Over the weeks, Santos has worked to rescue her personal and professional reputations from this narrative through her blog: rather than simply offering her own perspective on the story which the producers chose to depict, she has taken to constructing entirely separate narratives in opposition to those which appeared on television. She has an elaborate discussion of how she feels that producers actually manipulated Erik during the competition in order to guarantee his meltdown and subsequent elimination, and more recently she offered completely contradictory perspectives on the origin of her Male/Female collaboration with Miles and the piece which led to her own elimination.
On the surface, her desire is to set the record straight, whether it’s in regards to the real rules behind being able to use photos taken outside of studio time (and which other contestants took advantage of them and yet refused to allow her to do the same in the finale) or to simply contextualize her work in a way which the producers either weren’t interested in or didn’t have time for. However, the posts are intensely personal, a diary of sorts of how she has personally coped with being portrayed in a way which she feels does not reflect her character, and so there remains an element of self-justification: she wants to know that her time on the show wasn’t a waste, and that her experience will become, at the very least, a cautionary tale for any future contestants. While Miles worked to subvert the artifice of reality television by playing into their expectations within the competition, Jaclyn has chosen to subvert the genre by directly contradicting its version of reality as the series airs.
However, while Miles’ performance was celebrated by Bravo producers, Jaclyn’s performance has been shunned: according to Santos, Bravo blocked her from doing an exit interview with ArtInfo.com (which has been doing interviews with the other eliminated contestants), which suggests that they do not want to give Santos any public opportunities to share her side of the story. In this, we see that her blog is Santos’ most substantial contribution to this competition: it is not only that she went so far as to elucidate Bravo’s editing decisions and how she feels they manipulated reality, but she also forced Bravo to take a specific stand regarding whether or not they were willing to endorse her take on the season’s events. As it turns out, Bravo seems willing to allow her narrative of the events to stand, but her claim that they blocked her from doing an exit interview has subsequently disappeared from her blog(although a Twitterfeed auto-tweet and a reply to a fan confirm its existence, and Art Info actually talked to Jaclyn’s mother and was unable to get Bravo to comment on the issue). However, regardless of what went on in any official capacity, that there is any controversy at all indicates that there has been conflict created by Jaclyn’s blogging, which indicates the presence of real tension.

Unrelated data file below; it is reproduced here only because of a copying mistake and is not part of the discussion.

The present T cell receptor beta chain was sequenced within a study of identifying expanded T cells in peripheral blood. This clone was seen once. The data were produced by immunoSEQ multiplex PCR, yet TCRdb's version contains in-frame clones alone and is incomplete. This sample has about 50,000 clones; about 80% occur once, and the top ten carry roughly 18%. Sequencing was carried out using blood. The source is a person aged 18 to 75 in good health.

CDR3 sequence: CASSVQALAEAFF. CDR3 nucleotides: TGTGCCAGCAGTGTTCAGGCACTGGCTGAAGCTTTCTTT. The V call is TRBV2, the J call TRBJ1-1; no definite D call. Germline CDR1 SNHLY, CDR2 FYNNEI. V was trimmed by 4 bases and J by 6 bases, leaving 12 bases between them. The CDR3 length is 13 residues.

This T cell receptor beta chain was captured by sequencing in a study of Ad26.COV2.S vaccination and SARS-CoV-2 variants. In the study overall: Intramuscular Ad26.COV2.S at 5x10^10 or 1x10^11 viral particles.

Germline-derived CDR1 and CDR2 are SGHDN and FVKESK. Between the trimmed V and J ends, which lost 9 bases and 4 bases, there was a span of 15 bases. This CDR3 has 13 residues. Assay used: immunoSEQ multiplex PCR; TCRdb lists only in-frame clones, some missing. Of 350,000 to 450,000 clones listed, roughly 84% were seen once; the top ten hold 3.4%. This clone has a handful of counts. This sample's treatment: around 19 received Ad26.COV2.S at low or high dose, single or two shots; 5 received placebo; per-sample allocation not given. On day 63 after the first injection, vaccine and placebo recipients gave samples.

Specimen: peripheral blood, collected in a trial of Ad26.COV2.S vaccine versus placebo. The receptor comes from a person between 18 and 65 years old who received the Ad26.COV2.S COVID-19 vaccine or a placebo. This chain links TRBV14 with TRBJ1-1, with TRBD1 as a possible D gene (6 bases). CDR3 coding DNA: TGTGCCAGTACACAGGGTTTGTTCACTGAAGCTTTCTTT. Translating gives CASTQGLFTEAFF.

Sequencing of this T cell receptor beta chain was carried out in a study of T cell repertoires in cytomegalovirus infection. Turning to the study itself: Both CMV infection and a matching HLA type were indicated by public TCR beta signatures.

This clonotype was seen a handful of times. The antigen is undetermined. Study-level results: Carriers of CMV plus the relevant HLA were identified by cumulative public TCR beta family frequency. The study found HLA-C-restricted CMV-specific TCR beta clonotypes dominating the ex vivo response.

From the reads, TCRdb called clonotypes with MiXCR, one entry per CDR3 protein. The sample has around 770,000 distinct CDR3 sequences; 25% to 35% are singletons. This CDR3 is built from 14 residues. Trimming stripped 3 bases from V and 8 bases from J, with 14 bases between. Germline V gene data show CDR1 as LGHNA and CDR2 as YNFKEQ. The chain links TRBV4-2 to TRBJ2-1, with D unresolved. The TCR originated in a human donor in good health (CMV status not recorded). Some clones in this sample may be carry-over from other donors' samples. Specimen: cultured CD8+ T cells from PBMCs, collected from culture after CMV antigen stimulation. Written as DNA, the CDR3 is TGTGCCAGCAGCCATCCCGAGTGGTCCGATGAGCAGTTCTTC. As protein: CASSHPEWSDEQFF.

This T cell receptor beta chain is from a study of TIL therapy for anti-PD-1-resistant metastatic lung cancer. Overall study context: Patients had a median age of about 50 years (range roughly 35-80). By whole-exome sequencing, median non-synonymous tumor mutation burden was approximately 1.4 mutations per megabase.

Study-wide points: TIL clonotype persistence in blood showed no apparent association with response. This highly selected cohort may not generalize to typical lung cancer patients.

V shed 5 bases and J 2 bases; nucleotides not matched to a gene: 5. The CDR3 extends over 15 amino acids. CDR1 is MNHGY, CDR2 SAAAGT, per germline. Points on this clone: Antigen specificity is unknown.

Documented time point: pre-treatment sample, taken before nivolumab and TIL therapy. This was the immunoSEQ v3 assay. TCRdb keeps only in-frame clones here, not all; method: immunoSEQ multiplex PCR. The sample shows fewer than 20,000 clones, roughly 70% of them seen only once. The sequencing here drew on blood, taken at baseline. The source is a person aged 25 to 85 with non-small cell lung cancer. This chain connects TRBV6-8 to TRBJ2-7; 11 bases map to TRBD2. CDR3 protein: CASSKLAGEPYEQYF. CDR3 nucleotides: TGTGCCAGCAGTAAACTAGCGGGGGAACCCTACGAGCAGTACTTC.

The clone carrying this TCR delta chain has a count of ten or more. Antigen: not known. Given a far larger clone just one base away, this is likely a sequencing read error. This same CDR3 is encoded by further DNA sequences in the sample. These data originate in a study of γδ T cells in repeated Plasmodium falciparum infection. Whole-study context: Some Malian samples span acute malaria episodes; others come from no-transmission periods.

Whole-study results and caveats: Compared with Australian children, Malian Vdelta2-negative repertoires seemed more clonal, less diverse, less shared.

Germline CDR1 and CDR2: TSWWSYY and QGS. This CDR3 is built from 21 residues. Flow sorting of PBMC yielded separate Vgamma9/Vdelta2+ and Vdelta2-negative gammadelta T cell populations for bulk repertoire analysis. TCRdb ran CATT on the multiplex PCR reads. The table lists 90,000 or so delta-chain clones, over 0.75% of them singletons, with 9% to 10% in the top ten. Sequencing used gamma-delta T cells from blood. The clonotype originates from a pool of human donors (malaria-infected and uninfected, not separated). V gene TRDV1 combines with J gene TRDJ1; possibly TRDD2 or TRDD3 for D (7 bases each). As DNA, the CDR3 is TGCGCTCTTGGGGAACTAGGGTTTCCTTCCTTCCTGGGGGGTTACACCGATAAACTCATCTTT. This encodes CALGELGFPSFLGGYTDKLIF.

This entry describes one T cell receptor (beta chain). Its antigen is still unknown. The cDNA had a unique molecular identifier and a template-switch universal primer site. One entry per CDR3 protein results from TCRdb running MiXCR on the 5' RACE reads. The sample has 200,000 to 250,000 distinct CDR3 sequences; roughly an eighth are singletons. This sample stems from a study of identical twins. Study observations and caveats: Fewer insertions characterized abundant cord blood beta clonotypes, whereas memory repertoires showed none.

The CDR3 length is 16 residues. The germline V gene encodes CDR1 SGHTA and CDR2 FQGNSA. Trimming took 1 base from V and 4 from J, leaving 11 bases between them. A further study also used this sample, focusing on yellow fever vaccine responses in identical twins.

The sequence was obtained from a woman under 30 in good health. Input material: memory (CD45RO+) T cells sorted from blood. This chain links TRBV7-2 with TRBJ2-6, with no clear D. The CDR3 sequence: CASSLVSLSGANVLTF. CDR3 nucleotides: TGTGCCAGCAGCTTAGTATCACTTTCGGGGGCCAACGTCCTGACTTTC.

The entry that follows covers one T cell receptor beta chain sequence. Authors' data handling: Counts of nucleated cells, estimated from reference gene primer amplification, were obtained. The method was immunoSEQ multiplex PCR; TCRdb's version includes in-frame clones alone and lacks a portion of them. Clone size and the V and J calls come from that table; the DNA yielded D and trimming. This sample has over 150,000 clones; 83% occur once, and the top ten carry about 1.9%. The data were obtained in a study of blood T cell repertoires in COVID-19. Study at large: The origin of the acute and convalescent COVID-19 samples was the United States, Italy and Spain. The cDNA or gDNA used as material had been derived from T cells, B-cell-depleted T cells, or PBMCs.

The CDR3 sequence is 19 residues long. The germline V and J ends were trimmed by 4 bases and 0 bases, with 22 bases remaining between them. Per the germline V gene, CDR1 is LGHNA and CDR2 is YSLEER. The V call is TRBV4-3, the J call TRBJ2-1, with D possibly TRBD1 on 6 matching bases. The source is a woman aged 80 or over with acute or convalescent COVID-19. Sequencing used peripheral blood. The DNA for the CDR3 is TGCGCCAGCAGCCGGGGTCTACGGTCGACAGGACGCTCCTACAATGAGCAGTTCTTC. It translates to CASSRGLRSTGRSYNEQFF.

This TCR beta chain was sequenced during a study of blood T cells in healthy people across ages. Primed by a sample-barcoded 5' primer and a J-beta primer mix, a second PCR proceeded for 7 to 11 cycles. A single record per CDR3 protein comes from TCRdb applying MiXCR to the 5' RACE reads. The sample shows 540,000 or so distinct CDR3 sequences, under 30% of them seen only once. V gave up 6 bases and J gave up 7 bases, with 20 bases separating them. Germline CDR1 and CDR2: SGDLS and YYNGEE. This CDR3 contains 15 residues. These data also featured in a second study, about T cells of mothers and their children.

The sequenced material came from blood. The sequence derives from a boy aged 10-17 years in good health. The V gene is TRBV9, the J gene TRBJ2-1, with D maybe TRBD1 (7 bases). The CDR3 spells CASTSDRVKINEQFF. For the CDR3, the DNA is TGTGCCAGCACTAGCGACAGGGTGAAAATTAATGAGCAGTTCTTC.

This conflict raises some really interesting questions about whether Work of Art is more manipulated than other reality series: while there are few reality contestants who go to this length to offer their own side of the story (I’ve certainly never seen one), is this because artists like Santos are particularly concerned about their public image or rather because her experience was vastly different from that of other reality contestants? For example, contestants on Top Chef should also be intensely concerned about their representation, in that their work on the show is potentially viewed as a symbol of their abilities (which doesn’t take into account the pressures of the challenge versus one’s normal working environment, a context which contestants hope future employers will understand), and yet we rarely see such direct efforts to fight back against certain editing jobs. The difference, I believe, comes in the fact that you can ultimately separate the chef from their food in Top Chef: Angelo may be portrayed as a pompous cad, but so long as his food is good his reputation is most clearly defined by what’s on the plate rather than the drama which takes place beforehand.
What I think happened with Jaclyn is that the line between art and persona were blurred through her use of her own image to the point where Bravo’s editing began to manipulate the viewer’s perception of both. It’s one thing for a reality series to misrepresent someone’s personality, as we accept that forty-four minutes won’t be enough to give us a glimpse of each individual contestant to the point where we have an accurate depiction of their character; however, it’s another for a series to misrepresent their artistic perspective, especially when that artistic perspective is as personal as it was for Jaclyn. While Miles reveled in this connection, using it to his advantage in order to perform well in the competition, Jaclyn was simply continuing to explore an issue she had explored in the past, creating a connection with her work which made it that much easier, and that much more damaging, for the editors to construct their own version of both her persona and her artistic perspective.